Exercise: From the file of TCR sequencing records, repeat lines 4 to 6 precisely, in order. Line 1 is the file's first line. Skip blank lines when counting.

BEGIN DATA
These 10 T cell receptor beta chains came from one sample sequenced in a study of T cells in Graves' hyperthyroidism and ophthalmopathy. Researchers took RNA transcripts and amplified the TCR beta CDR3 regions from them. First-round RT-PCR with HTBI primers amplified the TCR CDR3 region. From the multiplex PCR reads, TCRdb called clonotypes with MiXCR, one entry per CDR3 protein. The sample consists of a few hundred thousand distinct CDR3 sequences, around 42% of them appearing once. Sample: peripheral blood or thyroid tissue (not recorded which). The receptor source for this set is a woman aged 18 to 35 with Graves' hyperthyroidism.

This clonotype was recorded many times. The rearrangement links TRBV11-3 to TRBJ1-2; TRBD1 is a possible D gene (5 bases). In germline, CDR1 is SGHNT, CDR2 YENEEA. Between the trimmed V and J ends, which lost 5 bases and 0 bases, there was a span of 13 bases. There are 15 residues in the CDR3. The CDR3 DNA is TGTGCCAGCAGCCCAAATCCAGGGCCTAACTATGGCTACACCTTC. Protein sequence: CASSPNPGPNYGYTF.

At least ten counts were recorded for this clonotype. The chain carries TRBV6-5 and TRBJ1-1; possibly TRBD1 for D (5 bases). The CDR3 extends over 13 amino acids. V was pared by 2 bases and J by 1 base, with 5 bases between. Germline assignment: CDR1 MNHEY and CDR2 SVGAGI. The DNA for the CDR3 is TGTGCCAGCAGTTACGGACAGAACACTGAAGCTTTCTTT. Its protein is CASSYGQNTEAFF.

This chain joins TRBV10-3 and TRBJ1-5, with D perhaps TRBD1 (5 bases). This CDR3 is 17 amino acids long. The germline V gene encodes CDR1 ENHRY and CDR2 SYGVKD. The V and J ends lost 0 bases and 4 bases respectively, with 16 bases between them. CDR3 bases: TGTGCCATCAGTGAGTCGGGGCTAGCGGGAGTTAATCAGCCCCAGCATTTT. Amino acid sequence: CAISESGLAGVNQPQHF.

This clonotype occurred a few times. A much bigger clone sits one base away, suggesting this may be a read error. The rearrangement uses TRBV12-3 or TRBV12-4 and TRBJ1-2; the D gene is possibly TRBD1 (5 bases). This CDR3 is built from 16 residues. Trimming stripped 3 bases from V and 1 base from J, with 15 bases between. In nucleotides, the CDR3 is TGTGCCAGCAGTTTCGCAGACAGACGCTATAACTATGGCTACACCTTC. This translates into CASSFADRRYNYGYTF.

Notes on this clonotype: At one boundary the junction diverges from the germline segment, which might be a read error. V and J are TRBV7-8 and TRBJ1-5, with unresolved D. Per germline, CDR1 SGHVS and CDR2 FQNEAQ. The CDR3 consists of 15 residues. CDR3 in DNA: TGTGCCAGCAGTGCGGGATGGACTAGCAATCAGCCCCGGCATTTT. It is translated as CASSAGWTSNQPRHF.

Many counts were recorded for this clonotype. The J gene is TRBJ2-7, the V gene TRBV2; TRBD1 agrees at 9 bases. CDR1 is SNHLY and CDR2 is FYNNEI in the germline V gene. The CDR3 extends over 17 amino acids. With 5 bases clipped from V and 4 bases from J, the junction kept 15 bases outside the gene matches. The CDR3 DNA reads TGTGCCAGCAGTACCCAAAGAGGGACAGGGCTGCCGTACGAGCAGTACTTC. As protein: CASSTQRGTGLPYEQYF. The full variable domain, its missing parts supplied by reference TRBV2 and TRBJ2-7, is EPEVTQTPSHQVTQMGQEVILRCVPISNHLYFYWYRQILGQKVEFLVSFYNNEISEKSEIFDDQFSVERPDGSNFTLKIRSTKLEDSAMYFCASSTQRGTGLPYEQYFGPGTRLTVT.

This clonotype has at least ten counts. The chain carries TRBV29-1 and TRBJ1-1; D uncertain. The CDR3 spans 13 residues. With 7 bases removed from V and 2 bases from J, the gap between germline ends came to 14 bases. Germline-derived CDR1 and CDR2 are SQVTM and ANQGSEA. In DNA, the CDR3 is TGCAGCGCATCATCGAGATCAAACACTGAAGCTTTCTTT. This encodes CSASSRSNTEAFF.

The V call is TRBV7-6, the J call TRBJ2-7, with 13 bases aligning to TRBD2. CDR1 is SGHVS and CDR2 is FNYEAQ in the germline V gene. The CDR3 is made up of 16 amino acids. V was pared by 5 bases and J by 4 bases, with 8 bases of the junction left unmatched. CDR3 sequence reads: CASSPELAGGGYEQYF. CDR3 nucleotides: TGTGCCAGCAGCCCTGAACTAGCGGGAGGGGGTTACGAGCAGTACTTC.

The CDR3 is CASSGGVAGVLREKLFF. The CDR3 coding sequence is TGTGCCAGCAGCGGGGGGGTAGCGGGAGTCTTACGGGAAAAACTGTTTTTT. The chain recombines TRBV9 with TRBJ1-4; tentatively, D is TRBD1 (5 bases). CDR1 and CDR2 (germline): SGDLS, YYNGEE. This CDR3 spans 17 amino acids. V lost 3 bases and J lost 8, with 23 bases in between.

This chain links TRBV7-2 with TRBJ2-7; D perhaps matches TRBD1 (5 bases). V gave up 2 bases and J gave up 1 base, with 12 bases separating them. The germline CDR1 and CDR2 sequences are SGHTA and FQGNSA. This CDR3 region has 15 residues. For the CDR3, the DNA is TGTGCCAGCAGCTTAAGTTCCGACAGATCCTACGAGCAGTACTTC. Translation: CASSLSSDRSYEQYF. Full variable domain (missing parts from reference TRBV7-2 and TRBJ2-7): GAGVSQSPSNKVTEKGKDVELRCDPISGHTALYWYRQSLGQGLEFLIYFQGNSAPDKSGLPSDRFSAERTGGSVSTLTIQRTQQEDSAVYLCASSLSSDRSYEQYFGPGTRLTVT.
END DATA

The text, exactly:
This chain joins TRBV10-3 and TRBJ1-5, with D perhaps TRBD1 (5 bases). This CDR3 is 17 amino acids long. The germline V gene encodes CDR1 ENHRY and CDR2 SYGVKD. The V and J ends lost 0 bases and 4 bases respectively, with 16 bases between them. CDR3 bases: TGTGCCATCAGTGAGTCGGGGCTAGCGGGAGTTAATCAGCCCCAGCATTTT. Amino acid sequence: CAISESGLAGVNQPQHF.

This clonotype occurred a few times. A much bigger clone sits one base away, suggesting this may be a read error. The rearrangement uses TRBV12-3 or TRBV12-4 and TRBJ1-2; the D gene is possibly TRBD1 (5 bases). This CDR3 is built from 16 residues. Trimming stripped 3 bases from V and 1 base from J, with 15 bases between. In nucleotides, the CDR3 is TGTGCCAGCAGTTTCGCAGACAGACGCTATAACTATGGCTACACCTTC. This translates into CASSFADRRYNYGYTF.

Notes on this clonotype: At one boundary the junction diverges from the germline segment, which might be a read error. V and J are TRBV7-8 and TRBJ1-5, with unresolved D. Per germline, CDR1 SGHVS and CDR2 FQNEAQ. The CDR3 consists of 15 residues. CDR3 in DNA: TGTGCCAGCAGTGCGGGATGGACTAGCAATCAGCCCCGGCATTTT. It is translated as CASSAGWTSNQPRHF.